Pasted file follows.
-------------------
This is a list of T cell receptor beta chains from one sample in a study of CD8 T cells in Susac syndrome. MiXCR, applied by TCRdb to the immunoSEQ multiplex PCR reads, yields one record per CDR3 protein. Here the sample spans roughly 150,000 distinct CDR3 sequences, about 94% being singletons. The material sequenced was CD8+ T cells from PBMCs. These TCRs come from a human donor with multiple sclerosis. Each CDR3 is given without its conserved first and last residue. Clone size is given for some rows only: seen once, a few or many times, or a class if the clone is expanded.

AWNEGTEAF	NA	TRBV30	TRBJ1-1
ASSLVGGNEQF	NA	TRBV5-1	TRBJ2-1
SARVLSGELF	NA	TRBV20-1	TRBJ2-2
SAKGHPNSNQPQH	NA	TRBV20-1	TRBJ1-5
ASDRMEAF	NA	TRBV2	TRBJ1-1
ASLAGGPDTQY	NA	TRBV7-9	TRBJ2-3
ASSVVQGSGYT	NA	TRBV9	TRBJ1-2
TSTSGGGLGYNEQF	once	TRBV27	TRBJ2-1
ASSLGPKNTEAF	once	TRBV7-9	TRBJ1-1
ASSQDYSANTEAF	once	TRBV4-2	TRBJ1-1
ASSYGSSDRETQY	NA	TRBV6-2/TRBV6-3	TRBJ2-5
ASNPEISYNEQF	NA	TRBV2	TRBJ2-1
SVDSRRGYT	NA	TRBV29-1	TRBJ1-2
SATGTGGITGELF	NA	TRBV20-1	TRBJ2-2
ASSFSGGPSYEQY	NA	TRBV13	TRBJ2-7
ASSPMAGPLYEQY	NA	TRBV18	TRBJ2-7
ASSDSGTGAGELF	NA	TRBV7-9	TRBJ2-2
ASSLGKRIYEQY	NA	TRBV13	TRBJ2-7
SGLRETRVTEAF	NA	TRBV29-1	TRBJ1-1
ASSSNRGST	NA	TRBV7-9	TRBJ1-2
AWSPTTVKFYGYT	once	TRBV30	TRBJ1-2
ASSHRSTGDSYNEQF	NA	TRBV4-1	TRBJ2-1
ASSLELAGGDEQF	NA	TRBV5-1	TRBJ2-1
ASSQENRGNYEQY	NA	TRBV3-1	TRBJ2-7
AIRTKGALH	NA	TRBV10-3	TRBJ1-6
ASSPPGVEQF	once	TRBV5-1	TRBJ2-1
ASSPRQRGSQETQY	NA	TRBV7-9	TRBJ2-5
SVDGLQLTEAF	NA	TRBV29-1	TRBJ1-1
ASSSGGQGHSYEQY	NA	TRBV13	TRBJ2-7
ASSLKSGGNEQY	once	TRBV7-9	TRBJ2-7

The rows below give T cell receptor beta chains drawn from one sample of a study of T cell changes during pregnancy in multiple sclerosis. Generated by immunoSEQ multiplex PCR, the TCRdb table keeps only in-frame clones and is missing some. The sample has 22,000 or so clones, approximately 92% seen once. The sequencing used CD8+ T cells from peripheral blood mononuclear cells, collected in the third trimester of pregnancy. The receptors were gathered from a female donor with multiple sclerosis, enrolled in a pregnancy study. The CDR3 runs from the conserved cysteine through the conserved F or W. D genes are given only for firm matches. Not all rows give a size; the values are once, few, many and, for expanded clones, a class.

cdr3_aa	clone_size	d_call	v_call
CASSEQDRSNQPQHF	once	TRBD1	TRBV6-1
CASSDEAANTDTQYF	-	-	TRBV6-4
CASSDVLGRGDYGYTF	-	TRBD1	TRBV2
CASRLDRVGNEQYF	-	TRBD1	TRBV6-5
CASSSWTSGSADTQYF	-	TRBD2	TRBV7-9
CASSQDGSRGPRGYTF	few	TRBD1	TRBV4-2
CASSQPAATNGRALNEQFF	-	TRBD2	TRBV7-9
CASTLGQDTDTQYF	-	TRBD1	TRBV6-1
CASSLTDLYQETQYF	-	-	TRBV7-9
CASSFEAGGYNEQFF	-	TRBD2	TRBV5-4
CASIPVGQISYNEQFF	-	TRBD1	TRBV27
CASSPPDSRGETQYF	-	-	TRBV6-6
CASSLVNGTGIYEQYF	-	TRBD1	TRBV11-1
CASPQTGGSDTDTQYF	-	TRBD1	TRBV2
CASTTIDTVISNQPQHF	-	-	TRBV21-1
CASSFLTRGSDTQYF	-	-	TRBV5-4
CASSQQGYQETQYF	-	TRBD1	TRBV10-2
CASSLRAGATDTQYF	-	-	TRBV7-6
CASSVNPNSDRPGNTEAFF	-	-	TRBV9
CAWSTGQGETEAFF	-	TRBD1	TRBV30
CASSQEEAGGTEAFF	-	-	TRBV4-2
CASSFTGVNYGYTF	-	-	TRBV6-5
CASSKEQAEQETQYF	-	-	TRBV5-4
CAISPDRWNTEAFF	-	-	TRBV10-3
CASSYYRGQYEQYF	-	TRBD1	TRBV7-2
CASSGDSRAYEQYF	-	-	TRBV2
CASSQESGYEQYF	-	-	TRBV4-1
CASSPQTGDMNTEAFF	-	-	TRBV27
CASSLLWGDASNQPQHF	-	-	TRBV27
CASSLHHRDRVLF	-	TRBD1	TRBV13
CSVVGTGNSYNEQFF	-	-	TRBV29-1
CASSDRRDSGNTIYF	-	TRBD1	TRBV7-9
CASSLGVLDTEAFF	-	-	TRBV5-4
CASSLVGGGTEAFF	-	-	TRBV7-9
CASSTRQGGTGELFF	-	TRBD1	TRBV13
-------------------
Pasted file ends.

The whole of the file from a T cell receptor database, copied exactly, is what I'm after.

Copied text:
This is a list of T cell receptor beta chains from one sample in a study of CD8 T cells in Susac syndrome. MiXCR, applied by TCRdb to the immunoSEQ multiplex PCR reads, yields one record per CDR3 protein. Here the sample spans roughly 150,000 distinct CDR3 sequences, about 94% being singletons. The material sequenced was CD8+ T cells from PBMCs. These TCRs come from a human donor with multiple sclerosis. Each CDR3 is given without its conserved first and last residue. Clone size is given for some rows only: seen once, a few or many times, or a class if the clone is expanded.

AWNEGTEAF	NA	TRBV30	TRBJ1-1
ASSLVGGNEQF	NA	TRBV5-1	TRBJ2-1
SARVLSGELF	NA	TRBV20-1	TRBJ2-2
SAKGHPNSNQPQH	NA	TRBV20-1	TRBJ1-5
ASDRMEAF	NA	TRBV2	TRBJ1-1
ASLAGGPDTQY	NA	TRBV7-9	TRBJ2-3
ASSVVQGSGYT	NA	TRBV9	TRBJ1-2
TSTSGGGLGYNEQF	once	TRBV27	TRBJ2-1
ASSLGPKNTEAF	once	TRBV7-9	TRBJ1-1
ASSQDYSANTEAF	once	TRBV4-2	TRBJ1-1
ASSYGSSDRETQY	NA	TRBV6-2/TRBV6-3	TRBJ2-5
ASNPEISYNEQF	NA	TRBV2	TRBJ2-1
SVDSRRGYT	NA	TRBV29-1	TRBJ1-2
SATGTGGITGELF	NA	TRBV20-1	TRBJ2-2
ASSFSGGPSYEQY	NA	TRBV13	TRBJ2-7
ASSPMAGPLYEQY	NA	TRBV18	TRBJ2-7
ASSDSGTGAGELF	NA	TRBV7-9	TRBJ2-2
ASSLGKRIYEQY	NA	TRBV13	TRBJ2-7
SGLRETRVTEAF	NA	TRBV29-1	TRBJ1-1
ASSSNRGST	NA	TRBV7-9	TRBJ1-2
AWSPTTVKFYGYT	once	TRBV30	TRBJ1-2
ASSHRSTGDSYNEQF	NA	TRBV4-1	TRBJ2-1
ASSLELAGGDEQF	NA	TRBV5-1	TRBJ2-1
ASSQENRGNYEQY	NA	TRBV3-1	TRBJ2-7
AIRTKGALH	NA	TRBV10-3	TRBJ1-6
ASSPPGVEQF	once	TRBV5-1	TRBJ2-1
ASSPRQRGSQETQY	NA	TRBV7-9	TRBJ2-5
SVDGLQLTEAF	NA	TRBV29-1	TRBJ1-1
ASSSGGQGHSYEQY	NA	TRBV13	TRBJ2-7
ASSLKSGGNEQY	once	TRBV7-9	TRBJ2-7

The rows below give T cell receptor beta chains drawn from one sample of a study of T cell changes during pregnancy in multiple sclerosis. Generated by immunoSEQ multiplex PCR, the TCRdb table keeps only in-frame clones and is missing some. The sample has 22,000 or so clones, approximately 92% seen once. The sequencing used CD8+ T cells from peripheral blood mononuclear cells, collected in the third trimester of pregnancy. The receptors were gathered from a female donor with multiple sclerosis, enrolled in a pregnancy study. The CDR3 runs from the conserved cysteine through the conserved F or W. D genes are given only for firm matches. Not all rows give a size; the values are once, few, many and, for expanded clones, a class.

cdr3_aa	clone_size	d_call	v_call
CASSEQDRSNQPQHF	once	TRBD1	TRBV6-1
CASSDEAANTDTQYF	-	-	TRBV6-4
CASSDVLGRGDYGYTF	-	TRBD1	TRBV2
CASRLDRVGNEQYF	-	TRBD1	TRBV6-5
CASSSWTSGSADTQYF	-	TRBD2	TRBV7-9
CASSQDGSRGPRGYTF	few	TRBD1	TRBV4-2
CASSQPAATNGRALNEQFF	-	TRBD2	TRBV7-9
CASTLGQDTDTQYF	-	TRBD1	TRBV6-1
CASSLTDLYQETQYF	-	-	TRBV7-9
CASSFEAGGYNEQFF	-	TRBD2	TRBV5-4
CASIPVGQISYNEQFF	-	TRBD1	TRBV27
CASSPPDSRGETQYF	-	-	TRBV6-6
CASSLVNGTGIYEQYF	-	TRBD1	TRBV11-1
CASPQTGGSDTDTQYF	-	TRBD1	TRBV2
CASTTIDTVISNQPQHF	-	-	TRBV21-1
CASSFLTRGSDTQYF	-	-	TRBV5-4
CASSQQGYQETQYF	-	TRBD1	TRBV10-2
CASSLRAGATDTQYF	-	-	TRBV7-6
CASSVNPNSDRPGNTEAFF	-	-	TRBV9
CAWSTGQGETEAFF	-	TRBD1	TRBV30
CASSQEEAGGTEAFF	-	-	TRBV4-2
CASSFTGVNYGYTF	-	-	TRBV6-5
CASSKEQAEQETQYF	-	-	TRBV5-4
CAISPDRWNTEAFF	-	-	TRBV10-3
CASSYYRGQYEQYF	-	TRBD1	TRBV7-2
CASSGDSRAYEQYF	-	-	TRBV2
CASSQESGYEQYF	-	-	TRBV4-1
CASSPQTGDMNTEAFF	-	-	TRBV27
CASSLLWGDASNQPQHF	-	-	TRBV27
CASSLHHRDRVLF	-	TRBD1	TRBV13
CSVVGTGNSYNEQFF	-	-	TRBV29-1
CASSDRRDSGNTIYF	-	TRBD1	TRBV7-9
CASSLGVLDTEAFF	-	-	TRBV5-4
CASSLVGGGTEAFF	-	-	TRBV7-9
CASSTRQGGTGELFF	-	TRBD1	TRBV13